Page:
The Sky Isn't Falling for 007 Just Yet

(UK/USA, 148 min.)
Dir. Sam Mendes, Writ. John Logan, Neal Purvis, Robert Wade, Jez Butterworth
Starring: Daniel Craig, Christoph Waltz, Léa Seydoux, Monica Bellucci, Ralph Fiennes, Naomie Harris, Ben Whishaw
Bond (Daniel Craig) following Marco Sciarra through the Dia de los Muertos parade in Spectre.
Photo: Stephen Vaughan / Metro-Goldwyn-Mayer Studios Inc., Danjaq, LLC and Columbia Pictures

There’s no need to worry, Henny Penny: the sky isn’t falling. Yes, James Bond is back after the franchise high of Skyfall and it’s a relief to say that the newest 007 film, Spectre, isn’t to Skyfall what Quantum of Solace is to Casino Royale. Skyfall sets a high bar with its billion-dollar box office, two Oscars, and BAFTA win for Best Film, so while Spectre is no Skyfall by any regards, it’s enough to keep 007 fans satisfied that James Bond is on the mend.

Spectre continues where Skyfall ended and it ties together elements of the Daniel Craig years of the franchise as Bond embarks on a mission to avenge M (Judi Dench) and follow a lead she left him after her death. The film references Casino Royale, Skyfall, and (unfortunately) Quantum of Solace aplenty, so fans might want to revisit all the Craig films of the franchise before sitting down for Spectre. As a stand-alone film, Spectre’s easy enough to follow for fans who’ve forgotten events of the past decade of 007 since the screenplay by the quartet of writers John Logan, Neal Purvis, Robert Wade, and Jez Butterworth does its best to drop reminders here and there as familiar faces and names return.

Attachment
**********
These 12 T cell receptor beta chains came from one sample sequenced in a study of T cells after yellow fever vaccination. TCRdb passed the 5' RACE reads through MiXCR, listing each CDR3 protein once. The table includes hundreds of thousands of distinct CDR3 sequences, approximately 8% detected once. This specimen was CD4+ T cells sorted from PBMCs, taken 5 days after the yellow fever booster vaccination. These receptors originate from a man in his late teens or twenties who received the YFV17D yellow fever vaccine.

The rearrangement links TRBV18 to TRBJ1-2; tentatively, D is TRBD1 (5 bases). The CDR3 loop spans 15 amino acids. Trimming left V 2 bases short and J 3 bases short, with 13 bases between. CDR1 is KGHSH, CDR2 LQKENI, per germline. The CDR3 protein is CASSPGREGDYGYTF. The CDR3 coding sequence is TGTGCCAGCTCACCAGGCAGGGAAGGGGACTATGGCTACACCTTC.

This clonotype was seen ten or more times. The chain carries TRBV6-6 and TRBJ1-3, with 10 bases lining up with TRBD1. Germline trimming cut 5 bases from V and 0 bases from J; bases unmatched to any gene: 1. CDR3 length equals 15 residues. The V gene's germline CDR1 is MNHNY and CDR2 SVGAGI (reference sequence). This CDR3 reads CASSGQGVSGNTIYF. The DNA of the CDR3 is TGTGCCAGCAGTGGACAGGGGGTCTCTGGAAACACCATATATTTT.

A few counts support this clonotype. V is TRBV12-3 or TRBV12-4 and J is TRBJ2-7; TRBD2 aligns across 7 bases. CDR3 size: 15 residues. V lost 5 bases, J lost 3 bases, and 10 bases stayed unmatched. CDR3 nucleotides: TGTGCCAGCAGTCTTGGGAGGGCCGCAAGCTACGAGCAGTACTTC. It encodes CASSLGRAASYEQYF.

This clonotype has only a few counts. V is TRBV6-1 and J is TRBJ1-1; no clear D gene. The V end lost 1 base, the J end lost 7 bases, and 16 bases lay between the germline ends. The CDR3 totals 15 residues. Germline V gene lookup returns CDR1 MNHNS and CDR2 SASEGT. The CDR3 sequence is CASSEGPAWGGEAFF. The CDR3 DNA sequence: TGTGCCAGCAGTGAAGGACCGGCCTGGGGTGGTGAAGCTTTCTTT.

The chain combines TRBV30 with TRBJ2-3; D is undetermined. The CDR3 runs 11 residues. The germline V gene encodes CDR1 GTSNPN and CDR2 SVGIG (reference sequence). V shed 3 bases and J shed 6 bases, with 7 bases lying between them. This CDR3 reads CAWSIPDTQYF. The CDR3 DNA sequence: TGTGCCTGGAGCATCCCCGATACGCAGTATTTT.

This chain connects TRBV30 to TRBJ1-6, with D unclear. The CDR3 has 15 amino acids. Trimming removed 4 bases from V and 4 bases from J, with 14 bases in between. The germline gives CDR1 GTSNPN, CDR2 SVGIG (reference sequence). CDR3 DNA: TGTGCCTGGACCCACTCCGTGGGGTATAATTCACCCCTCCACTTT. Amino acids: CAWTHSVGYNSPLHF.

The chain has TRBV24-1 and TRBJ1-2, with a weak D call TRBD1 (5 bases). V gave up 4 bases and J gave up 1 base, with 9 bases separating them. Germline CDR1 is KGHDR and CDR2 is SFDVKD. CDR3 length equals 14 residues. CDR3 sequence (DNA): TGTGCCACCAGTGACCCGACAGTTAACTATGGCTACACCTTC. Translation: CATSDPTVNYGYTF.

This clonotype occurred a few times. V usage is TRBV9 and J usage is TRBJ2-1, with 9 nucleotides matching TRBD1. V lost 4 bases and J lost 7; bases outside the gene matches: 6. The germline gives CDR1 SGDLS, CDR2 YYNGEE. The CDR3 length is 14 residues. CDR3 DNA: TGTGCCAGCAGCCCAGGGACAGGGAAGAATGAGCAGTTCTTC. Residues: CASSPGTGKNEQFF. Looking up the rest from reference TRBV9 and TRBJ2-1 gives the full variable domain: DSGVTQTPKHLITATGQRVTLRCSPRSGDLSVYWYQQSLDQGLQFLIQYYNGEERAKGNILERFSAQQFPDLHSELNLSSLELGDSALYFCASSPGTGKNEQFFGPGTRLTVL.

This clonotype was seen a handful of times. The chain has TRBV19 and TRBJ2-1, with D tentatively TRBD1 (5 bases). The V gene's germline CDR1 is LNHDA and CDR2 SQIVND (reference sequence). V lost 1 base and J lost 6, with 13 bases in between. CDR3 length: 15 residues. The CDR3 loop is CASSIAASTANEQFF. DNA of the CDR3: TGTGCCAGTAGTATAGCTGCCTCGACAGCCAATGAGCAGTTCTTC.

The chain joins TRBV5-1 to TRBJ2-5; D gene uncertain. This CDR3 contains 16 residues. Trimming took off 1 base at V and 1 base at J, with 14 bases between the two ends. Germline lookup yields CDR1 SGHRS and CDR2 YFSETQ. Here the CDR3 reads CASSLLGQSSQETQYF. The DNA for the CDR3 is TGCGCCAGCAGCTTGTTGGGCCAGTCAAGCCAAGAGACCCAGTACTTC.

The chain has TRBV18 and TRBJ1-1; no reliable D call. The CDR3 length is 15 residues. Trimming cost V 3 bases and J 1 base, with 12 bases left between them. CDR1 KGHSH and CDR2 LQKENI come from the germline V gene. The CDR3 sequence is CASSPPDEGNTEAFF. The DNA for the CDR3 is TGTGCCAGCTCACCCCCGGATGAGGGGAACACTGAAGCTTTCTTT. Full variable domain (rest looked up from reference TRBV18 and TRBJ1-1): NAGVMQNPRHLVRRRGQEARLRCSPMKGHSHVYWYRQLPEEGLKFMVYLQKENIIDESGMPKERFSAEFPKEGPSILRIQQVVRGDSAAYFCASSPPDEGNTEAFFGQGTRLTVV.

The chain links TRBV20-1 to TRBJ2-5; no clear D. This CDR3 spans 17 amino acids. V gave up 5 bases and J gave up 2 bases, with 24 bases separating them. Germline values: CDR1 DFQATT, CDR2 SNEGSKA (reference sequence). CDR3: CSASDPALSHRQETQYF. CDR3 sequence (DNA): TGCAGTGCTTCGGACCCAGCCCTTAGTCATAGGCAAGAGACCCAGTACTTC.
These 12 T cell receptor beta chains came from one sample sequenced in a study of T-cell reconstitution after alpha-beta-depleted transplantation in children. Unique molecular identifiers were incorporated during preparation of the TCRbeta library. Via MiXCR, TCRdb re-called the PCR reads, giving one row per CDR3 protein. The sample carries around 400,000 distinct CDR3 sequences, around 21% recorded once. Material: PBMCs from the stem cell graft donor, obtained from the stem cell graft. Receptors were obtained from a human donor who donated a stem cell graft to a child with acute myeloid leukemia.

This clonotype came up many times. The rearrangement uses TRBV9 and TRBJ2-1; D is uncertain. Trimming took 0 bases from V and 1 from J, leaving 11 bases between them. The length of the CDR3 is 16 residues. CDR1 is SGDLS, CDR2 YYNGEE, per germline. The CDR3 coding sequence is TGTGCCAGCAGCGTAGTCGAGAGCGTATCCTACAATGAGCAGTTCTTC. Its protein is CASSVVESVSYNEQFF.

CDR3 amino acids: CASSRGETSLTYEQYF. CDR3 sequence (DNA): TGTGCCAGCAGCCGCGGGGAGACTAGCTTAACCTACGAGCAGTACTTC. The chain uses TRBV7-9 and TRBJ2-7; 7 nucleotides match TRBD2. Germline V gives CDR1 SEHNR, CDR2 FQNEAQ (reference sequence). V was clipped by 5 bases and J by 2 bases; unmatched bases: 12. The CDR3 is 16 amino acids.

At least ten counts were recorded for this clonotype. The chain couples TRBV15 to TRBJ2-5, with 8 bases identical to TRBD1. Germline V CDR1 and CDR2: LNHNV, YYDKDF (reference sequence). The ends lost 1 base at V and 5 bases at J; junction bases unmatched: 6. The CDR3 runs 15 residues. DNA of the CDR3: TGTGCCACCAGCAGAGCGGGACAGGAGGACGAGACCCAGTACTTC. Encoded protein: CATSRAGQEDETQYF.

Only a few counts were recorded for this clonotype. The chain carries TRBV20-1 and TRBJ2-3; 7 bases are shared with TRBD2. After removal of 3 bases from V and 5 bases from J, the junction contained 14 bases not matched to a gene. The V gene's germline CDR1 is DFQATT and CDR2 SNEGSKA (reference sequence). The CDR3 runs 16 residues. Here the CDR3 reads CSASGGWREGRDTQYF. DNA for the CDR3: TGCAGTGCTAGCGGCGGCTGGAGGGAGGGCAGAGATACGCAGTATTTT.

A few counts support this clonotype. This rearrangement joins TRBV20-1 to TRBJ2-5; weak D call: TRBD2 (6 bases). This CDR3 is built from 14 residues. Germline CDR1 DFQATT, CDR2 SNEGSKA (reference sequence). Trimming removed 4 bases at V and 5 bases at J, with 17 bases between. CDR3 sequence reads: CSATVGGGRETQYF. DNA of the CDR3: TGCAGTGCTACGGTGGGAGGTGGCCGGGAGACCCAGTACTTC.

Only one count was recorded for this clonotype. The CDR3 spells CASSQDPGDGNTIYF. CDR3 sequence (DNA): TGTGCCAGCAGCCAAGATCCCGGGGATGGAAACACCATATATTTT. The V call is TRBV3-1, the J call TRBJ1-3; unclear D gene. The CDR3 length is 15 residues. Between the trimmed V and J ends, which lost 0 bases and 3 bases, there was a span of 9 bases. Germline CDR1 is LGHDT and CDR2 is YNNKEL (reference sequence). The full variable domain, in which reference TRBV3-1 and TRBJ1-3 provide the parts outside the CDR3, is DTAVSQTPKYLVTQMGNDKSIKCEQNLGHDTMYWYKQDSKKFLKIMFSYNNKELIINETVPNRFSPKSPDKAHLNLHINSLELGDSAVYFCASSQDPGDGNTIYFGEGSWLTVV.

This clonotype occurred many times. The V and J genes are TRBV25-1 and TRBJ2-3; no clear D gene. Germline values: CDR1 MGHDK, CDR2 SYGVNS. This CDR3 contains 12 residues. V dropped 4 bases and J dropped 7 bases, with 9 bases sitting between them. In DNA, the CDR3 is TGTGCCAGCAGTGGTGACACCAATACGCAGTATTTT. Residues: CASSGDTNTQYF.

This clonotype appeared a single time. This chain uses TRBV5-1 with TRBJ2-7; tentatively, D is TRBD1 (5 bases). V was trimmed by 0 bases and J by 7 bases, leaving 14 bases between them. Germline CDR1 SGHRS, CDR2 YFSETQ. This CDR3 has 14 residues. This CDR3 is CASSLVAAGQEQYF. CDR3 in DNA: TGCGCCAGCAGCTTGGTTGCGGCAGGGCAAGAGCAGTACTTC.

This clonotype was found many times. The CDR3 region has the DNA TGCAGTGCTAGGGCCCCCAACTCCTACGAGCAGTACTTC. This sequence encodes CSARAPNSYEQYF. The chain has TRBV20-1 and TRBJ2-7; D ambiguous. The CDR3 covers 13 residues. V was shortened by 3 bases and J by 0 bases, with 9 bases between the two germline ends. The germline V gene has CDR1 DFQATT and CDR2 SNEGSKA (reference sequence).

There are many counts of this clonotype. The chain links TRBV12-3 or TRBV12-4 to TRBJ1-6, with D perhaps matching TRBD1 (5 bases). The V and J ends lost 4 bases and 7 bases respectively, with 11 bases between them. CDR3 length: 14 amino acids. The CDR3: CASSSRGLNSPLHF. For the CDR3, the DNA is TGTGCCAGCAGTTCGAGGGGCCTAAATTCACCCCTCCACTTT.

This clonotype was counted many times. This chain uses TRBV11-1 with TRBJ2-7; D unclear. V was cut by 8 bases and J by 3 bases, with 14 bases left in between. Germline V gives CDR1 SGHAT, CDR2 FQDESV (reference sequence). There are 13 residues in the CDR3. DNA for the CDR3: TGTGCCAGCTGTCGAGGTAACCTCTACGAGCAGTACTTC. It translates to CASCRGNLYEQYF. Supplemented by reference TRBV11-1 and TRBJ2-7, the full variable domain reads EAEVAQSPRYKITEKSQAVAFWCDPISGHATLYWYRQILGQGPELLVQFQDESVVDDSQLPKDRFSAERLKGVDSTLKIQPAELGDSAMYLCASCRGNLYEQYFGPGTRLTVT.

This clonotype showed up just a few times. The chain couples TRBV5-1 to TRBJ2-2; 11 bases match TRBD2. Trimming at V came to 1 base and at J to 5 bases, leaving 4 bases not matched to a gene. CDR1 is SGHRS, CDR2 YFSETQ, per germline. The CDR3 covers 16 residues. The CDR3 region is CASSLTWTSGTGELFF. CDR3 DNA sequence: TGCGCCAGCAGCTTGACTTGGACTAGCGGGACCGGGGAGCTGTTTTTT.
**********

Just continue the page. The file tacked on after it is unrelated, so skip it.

Spectre ups the ante from Skyfall and goes bigger and harder on the action. The film opens with a wild action sequence in Mexico during the Day of the Dead celebrations as Bond tracks an assassin amidst partiers in ghoulish garb borrowed from the closet of Baron Samedi. A crazy helicopter ride, a demolished city square, and a dead assassin later, Bond is back in business. Pause for the obligatory opening credits sequence as Sam Smith’s “The Writing’s on the Wall” offers the worst song in the history of the franchise—it’s slow, boring, and doesn’t fit the 007 character—but if the low point of Spectre is the opening credits sequence, that’s not too shabby.

The  post-credit clues lead Bond to the assassin’s not-particularly-heartbroken widow Lucia (Monica Bellucci, Ville-Marie). Bellucci, finally in a Bond film after losing the part of Paris in Tomorrow Never Dies to Teri Hatcher, is a perfect fit for the 007 world, so it’s a shame that her role is much smaller than PR for the film would lead one to believe. She has about five minutes of screen time, but they’re memorable, as Lucia gives Bond some helpful tips between the covers that lead 007 to the lair of evil goons sporting the octopus branded rings like the one he pulls of her husband in Mexico.